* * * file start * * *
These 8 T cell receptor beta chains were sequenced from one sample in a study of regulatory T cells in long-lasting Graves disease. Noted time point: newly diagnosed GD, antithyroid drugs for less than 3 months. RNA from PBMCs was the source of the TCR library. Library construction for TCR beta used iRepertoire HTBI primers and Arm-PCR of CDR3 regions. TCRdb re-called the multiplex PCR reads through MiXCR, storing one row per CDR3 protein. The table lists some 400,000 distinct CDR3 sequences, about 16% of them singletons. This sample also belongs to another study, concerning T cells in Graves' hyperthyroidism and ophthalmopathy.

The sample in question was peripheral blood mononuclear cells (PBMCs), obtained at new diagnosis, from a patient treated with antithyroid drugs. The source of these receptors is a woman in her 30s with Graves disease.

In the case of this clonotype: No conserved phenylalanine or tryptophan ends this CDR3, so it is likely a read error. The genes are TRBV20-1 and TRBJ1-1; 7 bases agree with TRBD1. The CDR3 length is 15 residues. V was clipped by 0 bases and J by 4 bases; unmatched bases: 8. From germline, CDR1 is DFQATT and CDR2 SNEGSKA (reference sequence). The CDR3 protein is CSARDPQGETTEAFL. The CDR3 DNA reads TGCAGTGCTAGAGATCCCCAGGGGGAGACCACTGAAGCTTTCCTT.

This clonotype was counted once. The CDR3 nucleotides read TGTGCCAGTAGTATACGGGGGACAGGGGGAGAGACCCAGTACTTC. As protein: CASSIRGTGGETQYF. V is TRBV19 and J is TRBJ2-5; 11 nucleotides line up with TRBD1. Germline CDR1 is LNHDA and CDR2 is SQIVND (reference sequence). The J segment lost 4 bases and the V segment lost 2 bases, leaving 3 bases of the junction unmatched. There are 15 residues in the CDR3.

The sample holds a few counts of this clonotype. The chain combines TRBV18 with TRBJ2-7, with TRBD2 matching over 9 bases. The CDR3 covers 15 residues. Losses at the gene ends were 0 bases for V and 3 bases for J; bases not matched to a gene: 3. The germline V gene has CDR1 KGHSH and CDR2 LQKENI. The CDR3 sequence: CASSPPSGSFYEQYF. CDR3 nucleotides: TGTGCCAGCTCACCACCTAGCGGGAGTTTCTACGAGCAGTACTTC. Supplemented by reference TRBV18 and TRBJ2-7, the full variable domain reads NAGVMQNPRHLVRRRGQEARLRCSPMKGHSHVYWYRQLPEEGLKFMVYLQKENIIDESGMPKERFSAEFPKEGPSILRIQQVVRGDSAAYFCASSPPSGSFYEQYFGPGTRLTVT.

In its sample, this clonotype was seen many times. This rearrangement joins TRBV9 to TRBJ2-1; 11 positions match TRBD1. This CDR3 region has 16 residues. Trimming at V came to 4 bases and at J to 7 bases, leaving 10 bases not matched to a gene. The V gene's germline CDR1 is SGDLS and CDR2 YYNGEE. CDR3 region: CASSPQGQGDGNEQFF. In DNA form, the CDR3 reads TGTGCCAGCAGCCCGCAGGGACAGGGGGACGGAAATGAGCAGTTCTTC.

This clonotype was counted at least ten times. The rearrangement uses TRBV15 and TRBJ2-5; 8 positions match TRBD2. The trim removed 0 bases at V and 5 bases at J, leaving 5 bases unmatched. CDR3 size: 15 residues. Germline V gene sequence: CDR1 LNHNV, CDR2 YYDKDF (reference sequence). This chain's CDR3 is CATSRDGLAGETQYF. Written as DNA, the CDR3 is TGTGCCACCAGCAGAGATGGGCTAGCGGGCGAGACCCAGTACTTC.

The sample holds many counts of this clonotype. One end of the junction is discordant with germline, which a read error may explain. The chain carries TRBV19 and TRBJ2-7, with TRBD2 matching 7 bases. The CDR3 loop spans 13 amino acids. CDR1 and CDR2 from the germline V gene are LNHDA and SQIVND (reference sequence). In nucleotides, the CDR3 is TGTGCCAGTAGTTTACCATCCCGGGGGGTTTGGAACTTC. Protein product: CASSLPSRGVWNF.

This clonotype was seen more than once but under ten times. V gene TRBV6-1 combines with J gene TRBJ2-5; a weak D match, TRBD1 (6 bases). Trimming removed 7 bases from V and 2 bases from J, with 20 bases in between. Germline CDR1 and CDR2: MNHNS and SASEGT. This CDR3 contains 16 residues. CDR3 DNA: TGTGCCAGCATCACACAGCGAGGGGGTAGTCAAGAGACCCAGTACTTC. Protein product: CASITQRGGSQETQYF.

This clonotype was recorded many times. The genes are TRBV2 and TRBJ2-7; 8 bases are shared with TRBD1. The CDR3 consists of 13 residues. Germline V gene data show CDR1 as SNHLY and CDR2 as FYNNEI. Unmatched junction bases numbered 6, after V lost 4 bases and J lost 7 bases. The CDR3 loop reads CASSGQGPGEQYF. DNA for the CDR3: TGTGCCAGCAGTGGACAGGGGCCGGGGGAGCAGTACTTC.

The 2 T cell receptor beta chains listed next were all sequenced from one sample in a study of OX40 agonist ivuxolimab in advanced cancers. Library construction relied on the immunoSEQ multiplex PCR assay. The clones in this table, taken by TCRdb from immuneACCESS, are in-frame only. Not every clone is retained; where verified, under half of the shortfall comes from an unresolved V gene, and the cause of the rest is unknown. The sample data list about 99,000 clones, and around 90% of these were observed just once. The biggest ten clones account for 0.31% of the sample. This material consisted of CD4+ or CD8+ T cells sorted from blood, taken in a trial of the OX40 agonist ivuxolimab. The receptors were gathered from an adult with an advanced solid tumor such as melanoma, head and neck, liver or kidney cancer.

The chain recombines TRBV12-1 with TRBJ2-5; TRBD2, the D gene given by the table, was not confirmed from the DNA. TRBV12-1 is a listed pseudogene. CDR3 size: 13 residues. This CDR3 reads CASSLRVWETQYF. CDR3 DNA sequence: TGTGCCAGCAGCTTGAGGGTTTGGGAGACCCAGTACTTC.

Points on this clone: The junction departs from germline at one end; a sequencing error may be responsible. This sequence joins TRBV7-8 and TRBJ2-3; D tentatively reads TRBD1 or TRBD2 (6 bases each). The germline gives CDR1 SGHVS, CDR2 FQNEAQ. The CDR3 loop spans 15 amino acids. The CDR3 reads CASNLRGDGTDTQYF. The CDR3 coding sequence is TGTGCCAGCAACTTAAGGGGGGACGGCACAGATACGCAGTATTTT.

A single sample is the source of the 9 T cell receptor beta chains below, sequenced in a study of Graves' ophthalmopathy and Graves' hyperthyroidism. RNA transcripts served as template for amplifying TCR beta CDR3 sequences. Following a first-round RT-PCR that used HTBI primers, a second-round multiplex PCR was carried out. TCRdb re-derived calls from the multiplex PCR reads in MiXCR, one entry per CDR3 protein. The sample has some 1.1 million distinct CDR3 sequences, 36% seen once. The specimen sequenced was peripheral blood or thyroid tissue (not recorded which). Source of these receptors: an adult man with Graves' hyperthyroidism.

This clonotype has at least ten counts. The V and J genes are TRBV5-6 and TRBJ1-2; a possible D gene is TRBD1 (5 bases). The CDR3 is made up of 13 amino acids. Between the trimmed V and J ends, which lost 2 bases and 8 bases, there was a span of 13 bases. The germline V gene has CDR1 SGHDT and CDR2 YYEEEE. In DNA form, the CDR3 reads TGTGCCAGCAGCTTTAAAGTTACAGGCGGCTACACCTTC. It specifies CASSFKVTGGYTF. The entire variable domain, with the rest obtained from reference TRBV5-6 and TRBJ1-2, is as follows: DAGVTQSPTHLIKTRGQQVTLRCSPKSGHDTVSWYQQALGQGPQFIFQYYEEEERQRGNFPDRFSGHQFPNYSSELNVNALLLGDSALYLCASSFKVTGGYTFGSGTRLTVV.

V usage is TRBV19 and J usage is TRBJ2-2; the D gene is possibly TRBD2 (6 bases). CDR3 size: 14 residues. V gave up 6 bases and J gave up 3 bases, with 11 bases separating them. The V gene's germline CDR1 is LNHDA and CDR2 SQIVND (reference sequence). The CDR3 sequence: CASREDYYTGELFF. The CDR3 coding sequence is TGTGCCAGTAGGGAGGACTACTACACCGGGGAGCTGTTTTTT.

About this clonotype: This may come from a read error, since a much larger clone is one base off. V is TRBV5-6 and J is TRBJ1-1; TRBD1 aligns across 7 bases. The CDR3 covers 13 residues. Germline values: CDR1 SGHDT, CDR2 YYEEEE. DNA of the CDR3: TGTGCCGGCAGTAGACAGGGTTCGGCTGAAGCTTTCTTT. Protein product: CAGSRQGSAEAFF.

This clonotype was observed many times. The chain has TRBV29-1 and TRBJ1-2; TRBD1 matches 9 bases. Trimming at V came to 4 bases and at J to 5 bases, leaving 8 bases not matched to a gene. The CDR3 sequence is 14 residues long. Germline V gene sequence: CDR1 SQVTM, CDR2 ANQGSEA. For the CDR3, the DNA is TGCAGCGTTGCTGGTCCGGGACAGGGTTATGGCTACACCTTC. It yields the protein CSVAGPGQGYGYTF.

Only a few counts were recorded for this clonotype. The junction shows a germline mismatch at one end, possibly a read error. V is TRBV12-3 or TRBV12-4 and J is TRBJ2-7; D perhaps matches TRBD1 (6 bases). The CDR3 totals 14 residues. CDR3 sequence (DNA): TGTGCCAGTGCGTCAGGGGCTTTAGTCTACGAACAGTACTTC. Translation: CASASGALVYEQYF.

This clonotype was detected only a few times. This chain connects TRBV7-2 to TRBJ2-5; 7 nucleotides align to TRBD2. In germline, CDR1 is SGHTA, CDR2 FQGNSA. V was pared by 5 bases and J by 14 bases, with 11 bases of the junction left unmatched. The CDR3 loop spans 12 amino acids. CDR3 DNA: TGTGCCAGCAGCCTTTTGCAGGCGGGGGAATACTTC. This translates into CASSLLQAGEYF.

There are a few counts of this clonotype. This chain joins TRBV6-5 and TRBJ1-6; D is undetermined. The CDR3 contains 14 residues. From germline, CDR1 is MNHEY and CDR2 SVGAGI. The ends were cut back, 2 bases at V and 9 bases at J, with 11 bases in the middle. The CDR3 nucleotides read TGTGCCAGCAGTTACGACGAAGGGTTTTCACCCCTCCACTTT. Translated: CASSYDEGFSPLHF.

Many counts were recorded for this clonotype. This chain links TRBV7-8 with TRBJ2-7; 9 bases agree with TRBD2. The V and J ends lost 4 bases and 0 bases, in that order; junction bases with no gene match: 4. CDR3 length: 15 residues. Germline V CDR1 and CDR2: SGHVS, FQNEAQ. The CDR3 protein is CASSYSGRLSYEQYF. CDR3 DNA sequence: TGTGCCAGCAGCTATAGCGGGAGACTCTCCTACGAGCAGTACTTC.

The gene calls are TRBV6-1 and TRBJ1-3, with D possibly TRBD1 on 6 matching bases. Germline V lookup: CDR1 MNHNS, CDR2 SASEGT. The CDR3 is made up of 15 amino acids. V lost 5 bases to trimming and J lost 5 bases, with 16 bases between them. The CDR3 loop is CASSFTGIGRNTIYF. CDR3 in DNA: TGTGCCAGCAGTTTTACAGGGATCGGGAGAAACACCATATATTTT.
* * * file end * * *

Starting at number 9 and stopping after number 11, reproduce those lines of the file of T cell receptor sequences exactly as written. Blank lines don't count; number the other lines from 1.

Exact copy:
This clonotype was seen more than once but under ten times. V gene TRBV6-1 combines with J gene TRBJ2-5; a weak D match, TRBD1 (6 bases). Trimming removed 7 bases from V and 2 bases from J, with 20 bases in between. Germline CDR1 and CDR2: MNHNS and SASEGT. This CDR3 contains 16 residues. CDR3 DNA: TGTGCCAGCATCACACAGCGAGGGGGTAGTCAAGAGACCCAGTACTTC. Protein product: CASITQRGGSQETQYF.

This clonotype was recorded many times. The genes are TRBV2 and TRBJ2-7; 8 bases are shared with TRBD1. The CDR3 consists of 13 residues. Germline V gene data show CDR1 as SNHLY and CDR2 as FYNNEI. Unmatched junction bases numbered 6, after V lost 4 bases and J lost 7 bases. The CDR3 loop reads CASSGQGPGEQYF. DNA for the CDR3: TGTGCCAGCAGTGGACAGGGGCCGGGGGAGCAGTACTTC.

The 2 T cell receptor beta chains listed next were all sequenced from one sample in a study of OX40 agonist ivuxolimab in advanced cancers. Library construction relied on the immunoSEQ multiplex PCR assay. The clones in this table, taken by TCRdb from immuneACCESS, are in-frame only. Not every clone is retained; where verified, under half of the shortfall comes from an unresolved V gene, and the cause of the rest is unknown. The sample data list about 99,000 clones, and around 90% of these were observed just once. The biggest ten clones account for 0.31% of the sample. This material consisted of CD4+ or CD8+ T cells sorted from blood, taken in a trial of the OX40 agonist ivuxolimab. The receptors were gathered from an adult with an advanced solid tumor such as melanoma, head and neck, liver or kidney cancer.